The latest Memorandum M-19-21, Transition to Electronic Records, supports NARA’s Strategic Plan and goes further in establishing new goals and guidance, as well as consolidates some previous guidance on managing records. The new policy goes further and instructs federal agencies to manage all their records, permanent and temporary, in electronic format.
And what are some of your top challenges?
We are facing fiscal challenges like all other federal agencies’ planning for targeted budget reductions in our discretionary expenditures, competing with a very active private and nonprofit sector for the best talent in information management, technology, engineering, social media and other cutting-edge vocations. And dealing with our own currently aging and near-retirement-age workforce.
Do you have any advice for agencies facing similar challenges? Or motivating a team in the face of these challenges?
We try and meet our staff where they are. We have college career and job fairs and try our best to hire interns and college students. Competing with the private sector means stressing that public service is a public trust. Providing competitive salaries, retirement, health care and other benefits that often exceed many private [companies] provides a stability and consistency that many workers may not find elsewhere.
For our experienced staff, our mission has been our promise to the American people – that we will preserve the historically valuable records of all three branches of our government, and that concepts such as transparency, openness and accountability are not punchlines, but rather are at the heart of why we can retain an experienced and committed workforce.
When strategic and other positions come open, we try to recruit using social media and tout our commitment to family-friendly workplace programs and opportunities to join our many employee affinity groups.
Are there any specific tools, methods or advice that you would recommend to other public sector teams to improve their interagency communication?
Important to me are open, collaborative communication practices and structures, such as recurring meetings with managers and supervisors, and all-hands or town hall-style meetings with all staff. We use these to communicate major developments, annual goals and other critical reminders. We are believers in formal and informal tracking mechanisms for major development efforts, tactical plans and projects.
Very important to me is constant learning. If that means my direct reports and staff need to take some new training or refresher training on soft skills and human resources policies and procedures, then we make those investments a priority for our staff.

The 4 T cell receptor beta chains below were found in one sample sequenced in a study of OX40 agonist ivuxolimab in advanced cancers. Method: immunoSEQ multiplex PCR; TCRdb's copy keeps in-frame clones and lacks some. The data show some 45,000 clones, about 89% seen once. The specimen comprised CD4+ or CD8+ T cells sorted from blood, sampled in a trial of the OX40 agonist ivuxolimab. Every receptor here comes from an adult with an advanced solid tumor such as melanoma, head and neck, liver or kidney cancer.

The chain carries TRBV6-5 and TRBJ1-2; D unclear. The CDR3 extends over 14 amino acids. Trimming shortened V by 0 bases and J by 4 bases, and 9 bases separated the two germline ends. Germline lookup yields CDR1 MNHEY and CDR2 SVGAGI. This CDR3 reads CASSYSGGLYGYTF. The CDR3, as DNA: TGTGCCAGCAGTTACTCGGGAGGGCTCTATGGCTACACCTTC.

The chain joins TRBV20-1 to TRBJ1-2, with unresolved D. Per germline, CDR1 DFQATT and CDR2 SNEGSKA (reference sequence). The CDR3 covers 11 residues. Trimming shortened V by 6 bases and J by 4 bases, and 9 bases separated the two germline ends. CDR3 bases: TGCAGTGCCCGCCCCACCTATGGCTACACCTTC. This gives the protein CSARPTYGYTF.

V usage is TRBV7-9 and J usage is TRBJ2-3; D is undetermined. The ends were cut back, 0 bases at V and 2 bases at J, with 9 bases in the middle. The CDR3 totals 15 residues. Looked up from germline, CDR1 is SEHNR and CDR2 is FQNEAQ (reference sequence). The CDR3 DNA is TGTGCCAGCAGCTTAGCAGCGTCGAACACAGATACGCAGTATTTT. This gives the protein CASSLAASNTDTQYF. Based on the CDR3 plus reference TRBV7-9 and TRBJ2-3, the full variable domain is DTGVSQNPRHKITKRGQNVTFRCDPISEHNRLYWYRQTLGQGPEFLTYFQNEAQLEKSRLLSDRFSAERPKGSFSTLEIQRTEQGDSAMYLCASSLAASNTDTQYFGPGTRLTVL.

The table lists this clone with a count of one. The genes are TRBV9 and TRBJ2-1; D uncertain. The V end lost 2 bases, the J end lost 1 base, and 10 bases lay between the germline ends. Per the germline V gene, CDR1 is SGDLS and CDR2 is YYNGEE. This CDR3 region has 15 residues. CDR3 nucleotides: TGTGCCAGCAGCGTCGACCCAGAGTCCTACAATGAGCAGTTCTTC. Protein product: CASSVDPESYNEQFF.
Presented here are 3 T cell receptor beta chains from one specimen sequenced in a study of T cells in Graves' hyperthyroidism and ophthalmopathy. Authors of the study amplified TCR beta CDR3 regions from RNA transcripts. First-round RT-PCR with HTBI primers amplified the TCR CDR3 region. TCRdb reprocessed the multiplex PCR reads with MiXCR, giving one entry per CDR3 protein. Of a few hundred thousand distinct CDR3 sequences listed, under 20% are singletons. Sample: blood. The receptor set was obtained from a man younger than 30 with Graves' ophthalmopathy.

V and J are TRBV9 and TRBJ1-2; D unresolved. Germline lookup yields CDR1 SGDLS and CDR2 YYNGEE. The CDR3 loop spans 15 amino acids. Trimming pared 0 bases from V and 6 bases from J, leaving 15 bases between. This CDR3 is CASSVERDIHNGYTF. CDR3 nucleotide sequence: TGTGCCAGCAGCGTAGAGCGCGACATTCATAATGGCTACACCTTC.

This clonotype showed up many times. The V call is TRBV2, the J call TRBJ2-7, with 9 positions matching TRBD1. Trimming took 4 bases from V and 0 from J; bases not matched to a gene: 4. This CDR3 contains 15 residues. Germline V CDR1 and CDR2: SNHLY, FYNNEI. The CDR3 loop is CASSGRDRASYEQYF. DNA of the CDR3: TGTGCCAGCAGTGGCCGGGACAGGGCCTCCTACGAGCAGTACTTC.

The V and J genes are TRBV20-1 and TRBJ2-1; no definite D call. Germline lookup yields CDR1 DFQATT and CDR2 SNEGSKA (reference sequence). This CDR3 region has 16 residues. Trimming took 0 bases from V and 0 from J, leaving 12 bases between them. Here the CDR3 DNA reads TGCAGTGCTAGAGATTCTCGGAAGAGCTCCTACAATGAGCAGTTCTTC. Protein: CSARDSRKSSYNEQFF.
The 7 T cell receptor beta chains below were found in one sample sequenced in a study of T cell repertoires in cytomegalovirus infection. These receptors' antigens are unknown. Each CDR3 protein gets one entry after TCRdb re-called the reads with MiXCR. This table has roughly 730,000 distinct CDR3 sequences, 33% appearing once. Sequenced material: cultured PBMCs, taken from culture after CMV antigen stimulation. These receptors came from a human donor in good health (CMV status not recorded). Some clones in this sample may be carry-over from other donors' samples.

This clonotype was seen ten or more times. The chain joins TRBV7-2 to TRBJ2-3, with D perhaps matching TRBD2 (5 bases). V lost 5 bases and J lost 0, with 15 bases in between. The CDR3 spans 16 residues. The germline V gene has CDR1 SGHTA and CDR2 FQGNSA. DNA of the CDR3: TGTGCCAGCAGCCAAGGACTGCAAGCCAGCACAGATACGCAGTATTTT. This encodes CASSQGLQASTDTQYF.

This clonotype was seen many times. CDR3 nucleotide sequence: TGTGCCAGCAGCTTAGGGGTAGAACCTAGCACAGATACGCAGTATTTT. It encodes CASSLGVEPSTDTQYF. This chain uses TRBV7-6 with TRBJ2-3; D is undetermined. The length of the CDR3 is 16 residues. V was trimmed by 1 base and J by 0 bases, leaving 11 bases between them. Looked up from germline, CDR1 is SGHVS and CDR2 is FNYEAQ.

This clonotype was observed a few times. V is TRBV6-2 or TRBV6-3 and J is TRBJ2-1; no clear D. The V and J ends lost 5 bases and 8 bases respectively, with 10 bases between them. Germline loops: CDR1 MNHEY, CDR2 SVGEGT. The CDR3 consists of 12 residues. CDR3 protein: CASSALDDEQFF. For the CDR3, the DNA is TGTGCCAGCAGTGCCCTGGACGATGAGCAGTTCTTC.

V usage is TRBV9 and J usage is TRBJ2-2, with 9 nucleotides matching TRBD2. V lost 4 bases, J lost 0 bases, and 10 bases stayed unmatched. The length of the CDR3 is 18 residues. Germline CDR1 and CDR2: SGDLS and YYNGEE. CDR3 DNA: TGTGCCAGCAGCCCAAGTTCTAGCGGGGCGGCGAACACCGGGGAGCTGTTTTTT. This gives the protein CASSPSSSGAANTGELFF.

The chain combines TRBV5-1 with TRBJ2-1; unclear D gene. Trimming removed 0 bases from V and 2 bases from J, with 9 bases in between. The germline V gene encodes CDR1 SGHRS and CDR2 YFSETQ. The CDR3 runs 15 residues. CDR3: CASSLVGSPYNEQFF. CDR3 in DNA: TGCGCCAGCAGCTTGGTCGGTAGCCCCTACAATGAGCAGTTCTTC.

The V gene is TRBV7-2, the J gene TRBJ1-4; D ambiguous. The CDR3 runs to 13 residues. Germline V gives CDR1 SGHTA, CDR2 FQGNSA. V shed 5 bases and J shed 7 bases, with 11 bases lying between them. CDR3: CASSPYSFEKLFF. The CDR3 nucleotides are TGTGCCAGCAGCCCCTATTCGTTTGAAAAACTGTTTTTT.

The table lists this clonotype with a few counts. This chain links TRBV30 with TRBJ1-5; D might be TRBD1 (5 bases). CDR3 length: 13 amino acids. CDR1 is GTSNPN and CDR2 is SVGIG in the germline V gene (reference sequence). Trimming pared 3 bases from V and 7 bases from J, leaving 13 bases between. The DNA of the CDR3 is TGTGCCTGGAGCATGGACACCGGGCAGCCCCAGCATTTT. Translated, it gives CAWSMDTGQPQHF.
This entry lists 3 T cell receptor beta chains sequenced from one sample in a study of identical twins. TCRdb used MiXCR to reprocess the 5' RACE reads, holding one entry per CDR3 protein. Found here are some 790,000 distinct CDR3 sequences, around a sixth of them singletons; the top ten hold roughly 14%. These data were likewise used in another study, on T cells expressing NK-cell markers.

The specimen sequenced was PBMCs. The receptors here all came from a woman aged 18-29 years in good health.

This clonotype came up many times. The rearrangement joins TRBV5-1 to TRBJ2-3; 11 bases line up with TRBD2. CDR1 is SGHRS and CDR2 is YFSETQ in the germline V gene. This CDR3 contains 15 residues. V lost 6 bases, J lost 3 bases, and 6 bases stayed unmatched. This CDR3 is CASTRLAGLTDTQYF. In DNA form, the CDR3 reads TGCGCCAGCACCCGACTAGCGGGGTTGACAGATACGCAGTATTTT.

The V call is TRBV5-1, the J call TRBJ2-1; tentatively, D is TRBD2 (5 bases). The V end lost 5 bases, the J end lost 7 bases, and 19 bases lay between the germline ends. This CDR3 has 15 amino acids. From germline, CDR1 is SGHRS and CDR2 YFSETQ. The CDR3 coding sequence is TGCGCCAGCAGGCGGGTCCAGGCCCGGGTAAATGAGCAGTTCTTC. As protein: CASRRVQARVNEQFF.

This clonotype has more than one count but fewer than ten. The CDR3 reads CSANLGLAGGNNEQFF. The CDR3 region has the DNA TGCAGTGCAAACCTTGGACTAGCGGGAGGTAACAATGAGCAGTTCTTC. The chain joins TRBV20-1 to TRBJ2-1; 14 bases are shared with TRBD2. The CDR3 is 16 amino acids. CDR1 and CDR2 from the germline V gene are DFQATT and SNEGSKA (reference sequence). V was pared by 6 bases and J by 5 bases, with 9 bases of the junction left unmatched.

You’ve cited your college internship with the government as a starting point of your career. How is NARA, specifically your team, working to engage those entering the workforce? Any tips for engaging new, talented employees?
As for engaging new, talented employees – or our current talented employees – I think it comes down to being included and heard. Individuals are drawn to NARA’s mission, but what they learn when they arrive is that their ideas are valued and can make a difference – no matter where you fall in the organization. Every day we learn from each other, collaborating on innovative, cutting-edge technology that helps NARA perform its mission. It’s an exciting agency to work for, where everyone’s role contributes to our success.
In public sector IT, the number of women in leadership positions is surprisingly low. How can agencies create a more inclusive IT environment to improve recruitment and retention of women?
By setting a good example from the very top and being very clear that NARA’s vision for equal employment opportunity for all our staff is to foster a work environment that is free from discrimination and promotes equal, fair and inclusive employment opportunities for the best talent available – regardless of their differences. To the extent that federal agencies commit themselves to an inclusive work environment, they should be able to recruit, attract and retain capable women leaders. In our office, I lead by example. I ensure the work is interesting and creative, collaborative with our customers and colleagues, and all staff have the opportunity to contribute ideas, take ownership of projects that use their many talents, and include these ideas in our planning for projects and priorities.